JL: It can be argued in sports today that we have seen the overall performance of athletes improve in football, the NBA, hockey, etc., although I am not sold on that in boxing. Some in athletic ability, some in statistics, like speed, but I do not see it, when it comes to toughness. As for boxing, I say this respectfully, as I see all the new training methods, with the strength-and-conditioning guys and even the nutritionists, but it just does not translate to that old-school toughness I grew up watching. Maybe I am turning into that grouchy old man but I can’t see how guys are struggling to go 12 rounds, in some cases, with all this modern training science, and a guy like Hagler ran in work boots and did construction all day and went 15 rounds. Your thoughts?

 

AD: You’re right but I think the key difference you touched upon is that, athletically, guys are improving and, realistically, of course, they are and will. Nutritional knowledge is getting better – hence why fighters are much bigger for their weight class, i.e. look at Jake LaMotta, compared to Danny Jacobs. But the big thing is what I tell people: Fighters and athletes are different. Times were harder back then, therefore their mentality HAD to be harder. They have to adapt; you’re a product of your environment, at the end of the day. Fighters like Frazier, (Harry) Greb, Langford, they fought with one eye for some of their careers. LaMotta and Robinson fighting twice in a month, with horse hair gloves! It’s just crazy to even comprehend it. World champions used to fight once a month. It’s hard to statistically compete with guys like that and, as time progresses, I don’t think there’ll ever be someone to match the run of a Sugar Ray Robinson, for instance. So yeah, I think the key difference why I think old-school fighters were better too is the mentality they had and also the amount of competition. There were many more fighters before than now. Another reason why I believe fighters are better before than now is that there were more teachers and less trainers. Plus the reason why fighters could go more rounds at a pace but didn’t have strength work is because fighters fought more often and therefore were more relaxed.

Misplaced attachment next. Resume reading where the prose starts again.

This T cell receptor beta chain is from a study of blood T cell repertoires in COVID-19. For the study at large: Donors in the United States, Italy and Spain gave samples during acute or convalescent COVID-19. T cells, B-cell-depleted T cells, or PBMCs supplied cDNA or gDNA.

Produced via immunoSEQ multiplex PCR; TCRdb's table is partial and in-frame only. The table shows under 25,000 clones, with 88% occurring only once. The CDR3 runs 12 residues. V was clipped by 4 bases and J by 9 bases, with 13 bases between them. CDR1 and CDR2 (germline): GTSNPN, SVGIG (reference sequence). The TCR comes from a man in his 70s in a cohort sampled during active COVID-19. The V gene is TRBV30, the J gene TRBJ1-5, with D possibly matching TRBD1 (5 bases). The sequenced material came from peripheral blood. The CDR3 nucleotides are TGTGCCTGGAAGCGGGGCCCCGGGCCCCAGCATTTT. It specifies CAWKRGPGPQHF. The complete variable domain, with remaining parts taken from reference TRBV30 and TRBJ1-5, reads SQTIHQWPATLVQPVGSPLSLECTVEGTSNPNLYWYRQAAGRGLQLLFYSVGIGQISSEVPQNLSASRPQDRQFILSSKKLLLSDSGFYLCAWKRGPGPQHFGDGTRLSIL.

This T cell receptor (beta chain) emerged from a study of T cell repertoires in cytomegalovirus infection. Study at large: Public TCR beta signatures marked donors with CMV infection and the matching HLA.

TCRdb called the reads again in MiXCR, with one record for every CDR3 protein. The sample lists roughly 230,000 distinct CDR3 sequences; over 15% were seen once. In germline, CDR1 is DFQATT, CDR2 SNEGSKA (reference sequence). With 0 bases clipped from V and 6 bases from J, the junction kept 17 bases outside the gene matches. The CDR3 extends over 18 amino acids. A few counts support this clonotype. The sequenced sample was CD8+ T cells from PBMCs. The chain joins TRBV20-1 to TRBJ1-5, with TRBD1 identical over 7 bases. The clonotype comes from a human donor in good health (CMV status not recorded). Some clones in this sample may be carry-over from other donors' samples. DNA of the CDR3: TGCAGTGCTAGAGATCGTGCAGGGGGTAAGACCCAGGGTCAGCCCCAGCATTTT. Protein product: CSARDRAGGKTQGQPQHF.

JL: OK, you study boxing history. Build the most complete fighter possible.

 

AD: Hmm…difficult. Speed and athleticism: Roy Jones Jr. at 160. Ring smarts: Leonard, Jones Jr. or (Willie) Pep. Defense: Whitaker. Power: (Jack) Dempsey. Mental strength: Ali or Jack Johnson. Footwork: Jersey Joe Walcott or Pep. Stamina: Henry Armstrong. Jab: (Larry) Holmes. Right hand: Hearns. Uppercut: Tyson. Left hook: Frazier. Body punching: (Julio Cesar) Chavez (Sr.).

 

JL: You have mentioned some of the all-time greats. I am not sure, at times, if many of today’s fans really grasp how brilliant some of those guys were. So let’s move to the modern-day “old-school.” In your weight class, who wins and why?

 

140 pounds: Julio Cesar Chavez Sr. vs. Floyd Mayweather Jr.
140 pounds: Aaron Pryor vs. Roberto Duran
135 pounds: Pernell Whitaker vs. Hector Camacho Sr.
135 pounds: Shane Mosley vs Diego Corrales
135 pounds: Alexis Arguello vs. Azumah Nelson?

 

AD: Damn, they’re all pick ’ems.

 

140: Chavez
140: Duran – in probably the greatest fight in history (laughs)
135: Whitaker
135: Mosley
135: Arguello

 

JL: When and where are you fighting next?

 

AD: I’m fighting in Montreal or possibly in Toronto.

 

JL: What are your long-term plans for yourself in the sport of boxing?

 

AD: My long-term plans are to have a great career in boxing and be in very big fights. My short-term plans for the next year are to get a world title.

 

JL: I know you’re a pretty old-school guy but where can fans follow you on social media?

 

AD: I’m only on Instagram @alex_dilmaghani.

 

 

 

You can follow Mr. John Lepak on Twitter @Lightning_JL and on Instagram @lightning_lepak.